We’d just been told about the musk ox playing with a fifty-pound ball given to the farm after the oil pipeline had been built, y’know, something for the animals to play with or rub their backs on or something.

They’d managed to get it rolling down the hill, and bam! Right through the fence! Oops.

So for now, mine is playing with a ball. It’s a deep red. It’s a mere ounce, because I just could not bring myself to spend that much more money on yarn when a single ounce would make me just as ecstatic.

The book? While we were out in the fields (yay sunblock and hats and I’ve been holding my breath but no major flare yet) I’d asked them if they had it and explained that Donna Druchunas, the author, had been the text editor for my own knitted lace book.

They were delighted at the connection and told me enthusiastically, Oh yes! It flies off our shelves!

I had previously wondered what on earth was holding me up that I hadn’t already bought it. Now I know. It was waiting for me to support the husbandry of the very animals Donna had written about as well as Donna herself with that purchase. It was worth the wait.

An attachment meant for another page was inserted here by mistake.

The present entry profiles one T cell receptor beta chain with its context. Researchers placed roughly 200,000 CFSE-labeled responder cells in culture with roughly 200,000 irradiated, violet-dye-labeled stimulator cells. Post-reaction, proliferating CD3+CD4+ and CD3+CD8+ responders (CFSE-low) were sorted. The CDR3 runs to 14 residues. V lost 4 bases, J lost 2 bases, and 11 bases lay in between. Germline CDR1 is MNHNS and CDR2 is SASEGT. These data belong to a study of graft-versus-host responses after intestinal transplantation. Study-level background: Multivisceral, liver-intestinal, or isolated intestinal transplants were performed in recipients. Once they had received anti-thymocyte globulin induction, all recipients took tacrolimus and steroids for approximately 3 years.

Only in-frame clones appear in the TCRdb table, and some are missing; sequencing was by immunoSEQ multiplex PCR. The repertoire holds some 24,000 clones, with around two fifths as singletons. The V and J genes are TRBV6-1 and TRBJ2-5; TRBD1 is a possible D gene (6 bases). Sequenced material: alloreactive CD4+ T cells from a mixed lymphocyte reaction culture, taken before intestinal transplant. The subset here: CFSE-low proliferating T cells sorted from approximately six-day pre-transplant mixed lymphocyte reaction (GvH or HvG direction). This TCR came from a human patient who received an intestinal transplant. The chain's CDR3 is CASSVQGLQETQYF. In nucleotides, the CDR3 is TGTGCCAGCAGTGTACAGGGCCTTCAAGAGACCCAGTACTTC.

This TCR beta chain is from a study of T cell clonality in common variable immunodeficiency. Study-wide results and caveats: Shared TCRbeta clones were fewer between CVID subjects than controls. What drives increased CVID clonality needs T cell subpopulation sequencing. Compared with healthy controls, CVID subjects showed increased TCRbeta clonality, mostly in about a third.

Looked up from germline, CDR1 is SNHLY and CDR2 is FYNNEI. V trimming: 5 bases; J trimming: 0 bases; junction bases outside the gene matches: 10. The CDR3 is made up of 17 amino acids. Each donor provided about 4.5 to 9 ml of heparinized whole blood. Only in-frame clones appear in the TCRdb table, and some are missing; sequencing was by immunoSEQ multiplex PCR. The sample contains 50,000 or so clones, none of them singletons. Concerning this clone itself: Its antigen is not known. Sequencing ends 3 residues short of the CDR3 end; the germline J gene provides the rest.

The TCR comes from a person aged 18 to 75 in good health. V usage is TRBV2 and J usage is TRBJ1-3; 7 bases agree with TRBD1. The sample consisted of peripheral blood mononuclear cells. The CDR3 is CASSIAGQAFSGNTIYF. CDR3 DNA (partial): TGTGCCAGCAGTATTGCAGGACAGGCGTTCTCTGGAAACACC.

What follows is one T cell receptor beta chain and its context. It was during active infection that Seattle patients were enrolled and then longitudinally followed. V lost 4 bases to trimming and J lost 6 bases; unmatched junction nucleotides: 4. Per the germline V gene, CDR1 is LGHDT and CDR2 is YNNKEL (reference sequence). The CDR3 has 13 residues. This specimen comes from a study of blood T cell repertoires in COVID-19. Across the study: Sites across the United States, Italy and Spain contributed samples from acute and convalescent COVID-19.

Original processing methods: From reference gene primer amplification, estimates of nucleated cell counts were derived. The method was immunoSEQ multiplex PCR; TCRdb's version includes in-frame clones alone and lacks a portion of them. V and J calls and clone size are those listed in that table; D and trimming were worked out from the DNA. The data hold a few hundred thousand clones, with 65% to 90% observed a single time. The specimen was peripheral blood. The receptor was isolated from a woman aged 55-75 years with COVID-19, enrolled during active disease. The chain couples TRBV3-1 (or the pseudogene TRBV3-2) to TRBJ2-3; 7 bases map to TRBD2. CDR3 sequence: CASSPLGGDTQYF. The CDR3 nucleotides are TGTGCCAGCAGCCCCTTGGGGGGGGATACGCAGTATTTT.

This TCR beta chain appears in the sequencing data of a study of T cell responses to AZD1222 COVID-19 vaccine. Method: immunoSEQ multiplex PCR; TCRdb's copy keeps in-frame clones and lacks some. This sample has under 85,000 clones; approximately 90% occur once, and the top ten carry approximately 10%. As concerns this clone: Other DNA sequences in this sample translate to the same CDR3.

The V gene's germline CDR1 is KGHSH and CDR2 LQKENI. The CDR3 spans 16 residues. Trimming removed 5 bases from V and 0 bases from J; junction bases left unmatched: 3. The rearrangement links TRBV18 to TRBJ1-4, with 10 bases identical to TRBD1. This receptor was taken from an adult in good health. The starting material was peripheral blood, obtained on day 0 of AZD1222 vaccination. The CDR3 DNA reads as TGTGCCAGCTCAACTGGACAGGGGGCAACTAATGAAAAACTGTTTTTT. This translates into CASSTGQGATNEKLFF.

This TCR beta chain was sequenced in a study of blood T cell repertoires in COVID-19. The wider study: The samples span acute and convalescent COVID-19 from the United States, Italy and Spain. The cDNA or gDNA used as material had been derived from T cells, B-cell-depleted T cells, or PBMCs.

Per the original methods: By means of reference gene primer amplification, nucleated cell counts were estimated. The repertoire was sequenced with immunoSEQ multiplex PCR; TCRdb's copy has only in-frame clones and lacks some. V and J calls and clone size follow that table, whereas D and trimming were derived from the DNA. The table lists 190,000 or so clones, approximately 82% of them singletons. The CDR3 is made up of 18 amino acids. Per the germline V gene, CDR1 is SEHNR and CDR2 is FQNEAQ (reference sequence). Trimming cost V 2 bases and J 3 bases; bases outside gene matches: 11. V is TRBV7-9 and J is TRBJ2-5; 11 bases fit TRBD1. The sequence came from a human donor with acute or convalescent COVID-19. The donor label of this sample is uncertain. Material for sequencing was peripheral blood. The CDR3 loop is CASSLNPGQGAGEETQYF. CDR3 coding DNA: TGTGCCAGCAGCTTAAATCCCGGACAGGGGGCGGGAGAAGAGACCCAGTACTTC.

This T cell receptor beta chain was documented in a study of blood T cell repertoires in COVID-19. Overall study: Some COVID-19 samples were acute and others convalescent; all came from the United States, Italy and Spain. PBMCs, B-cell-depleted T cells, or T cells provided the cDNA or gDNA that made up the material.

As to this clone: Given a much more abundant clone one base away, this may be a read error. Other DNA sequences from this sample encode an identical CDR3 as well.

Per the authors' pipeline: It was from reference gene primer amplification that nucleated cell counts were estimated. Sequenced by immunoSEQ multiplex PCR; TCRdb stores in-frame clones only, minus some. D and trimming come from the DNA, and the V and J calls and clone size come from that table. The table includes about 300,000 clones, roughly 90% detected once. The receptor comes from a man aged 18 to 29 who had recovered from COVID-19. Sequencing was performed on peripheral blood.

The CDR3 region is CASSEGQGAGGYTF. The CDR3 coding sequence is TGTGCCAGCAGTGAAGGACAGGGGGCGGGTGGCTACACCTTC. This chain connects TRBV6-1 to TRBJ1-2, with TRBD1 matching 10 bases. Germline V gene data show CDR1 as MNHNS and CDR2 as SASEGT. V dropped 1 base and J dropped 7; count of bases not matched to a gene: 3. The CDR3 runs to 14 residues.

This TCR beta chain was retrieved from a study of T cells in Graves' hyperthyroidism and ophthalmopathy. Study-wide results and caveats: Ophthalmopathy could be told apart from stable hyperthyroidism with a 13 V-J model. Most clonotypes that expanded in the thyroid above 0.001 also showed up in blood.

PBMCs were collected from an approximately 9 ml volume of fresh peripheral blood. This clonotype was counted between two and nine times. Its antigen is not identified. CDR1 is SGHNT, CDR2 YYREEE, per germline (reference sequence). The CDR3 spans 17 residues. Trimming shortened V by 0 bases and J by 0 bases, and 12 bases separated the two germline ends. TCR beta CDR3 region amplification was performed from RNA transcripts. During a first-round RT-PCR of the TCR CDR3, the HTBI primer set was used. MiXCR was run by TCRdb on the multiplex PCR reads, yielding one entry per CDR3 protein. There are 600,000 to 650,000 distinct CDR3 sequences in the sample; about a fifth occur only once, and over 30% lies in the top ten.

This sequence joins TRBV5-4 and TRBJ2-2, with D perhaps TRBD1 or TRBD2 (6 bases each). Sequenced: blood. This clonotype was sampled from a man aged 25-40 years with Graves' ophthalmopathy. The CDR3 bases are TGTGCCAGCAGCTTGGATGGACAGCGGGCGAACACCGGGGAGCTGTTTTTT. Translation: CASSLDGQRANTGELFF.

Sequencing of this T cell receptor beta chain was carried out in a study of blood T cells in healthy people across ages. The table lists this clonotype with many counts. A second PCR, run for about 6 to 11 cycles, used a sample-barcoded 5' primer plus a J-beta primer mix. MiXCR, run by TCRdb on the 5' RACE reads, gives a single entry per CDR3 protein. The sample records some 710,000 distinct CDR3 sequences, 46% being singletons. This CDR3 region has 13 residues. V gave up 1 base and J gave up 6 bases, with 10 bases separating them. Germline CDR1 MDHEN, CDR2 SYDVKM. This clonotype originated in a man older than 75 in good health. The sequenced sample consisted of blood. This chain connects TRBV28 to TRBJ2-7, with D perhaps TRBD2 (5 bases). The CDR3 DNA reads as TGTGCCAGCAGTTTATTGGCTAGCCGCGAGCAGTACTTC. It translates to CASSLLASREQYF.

Grandma got slobbered by a reindeer
Tuesday June 14th 2016, 10:57 pm
Filed under: Life,Spinning

Yes. Yes that happened Monday. Fingerless gloves are a good and useful thing as an extra layer of sun and cold block but for feeding reindeer alfalfa pellets, maybe not so much. But we just stepped in the door and I’m only still up because one load of laundry must be done before the morning–I’ll handwash those later.

This is the one I got to feed.

I asked the guy, Don’t they have a thick undercoat to keep them warm in the winter? Is it soft? What do you do with it?

Oh they’ve lost all that right now. It is soft. We don’t do anything with it. It’s hollow so you can’t, like, do anything with the stuff so we don’t.

(The fiber artist’s mind. It boggles.)

I tried to explain that qiviut is hollow too and highly desirable stuff. (Thinking of the musk ox farm up the road we’d just gone to on Saturday–more on that later.)

He thought he was having to explain to someone who wasn’t getting it.